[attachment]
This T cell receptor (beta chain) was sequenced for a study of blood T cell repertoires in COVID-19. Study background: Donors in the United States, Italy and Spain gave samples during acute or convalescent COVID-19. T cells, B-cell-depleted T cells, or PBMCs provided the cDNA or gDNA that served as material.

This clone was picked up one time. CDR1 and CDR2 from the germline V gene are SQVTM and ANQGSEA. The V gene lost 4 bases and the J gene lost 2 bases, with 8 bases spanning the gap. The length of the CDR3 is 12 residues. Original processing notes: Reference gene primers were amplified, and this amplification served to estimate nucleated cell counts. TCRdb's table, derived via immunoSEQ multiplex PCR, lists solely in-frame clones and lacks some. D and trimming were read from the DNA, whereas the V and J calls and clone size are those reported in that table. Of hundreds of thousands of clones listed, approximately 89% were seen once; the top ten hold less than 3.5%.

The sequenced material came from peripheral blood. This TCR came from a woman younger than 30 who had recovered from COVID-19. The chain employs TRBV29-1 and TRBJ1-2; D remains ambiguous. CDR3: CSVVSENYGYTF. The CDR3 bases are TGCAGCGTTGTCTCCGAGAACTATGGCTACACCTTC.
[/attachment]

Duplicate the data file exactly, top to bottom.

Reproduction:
This T cell receptor (beta chain) was sequenced for a study of blood T cell repertoires in COVID-19. Study background: Donors in the United States, Italy and Spain gave samples during acute or convalescent COVID-19. T cells, B-cell-depleted T cells, or PBMCs provided the cDNA or gDNA that served as material.

This clone was picked up one time. CDR1 and CDR2 from the germline V gene are SQVTM and ANQGSEA. The V gene lost 4 bases and the J gene lost 2 bases, with 8 bases spanning the gap. The length of the CDR3 is 12 residues. Original processing notes: Reference gene primers were amplified, and this amplification served to estimate nucleated cell counts. TCRdb's table, derived via immunoSEQ multiplex PCR, lists solely in-frame clones and lacks some. D and trimming were read from the DNA, whereas the V and J calls and clone size are those reported in that table. Of hundreds of thousands of clones listed, approximately 89% were seen once; the top ten hold less than 3.5%.

The sequenced material came from peripheral blood. This TCR came from a woman younger than 30 who had recovered from COVID-19. The chain employs TRBV29-1 and TRBJ1-2; D remains ambiguous. CDR3: CSVVSENYGYTF. The CDR3 bases are TGCAGCGTTGTCTCCGAGAACTATGGCTACACCTTC.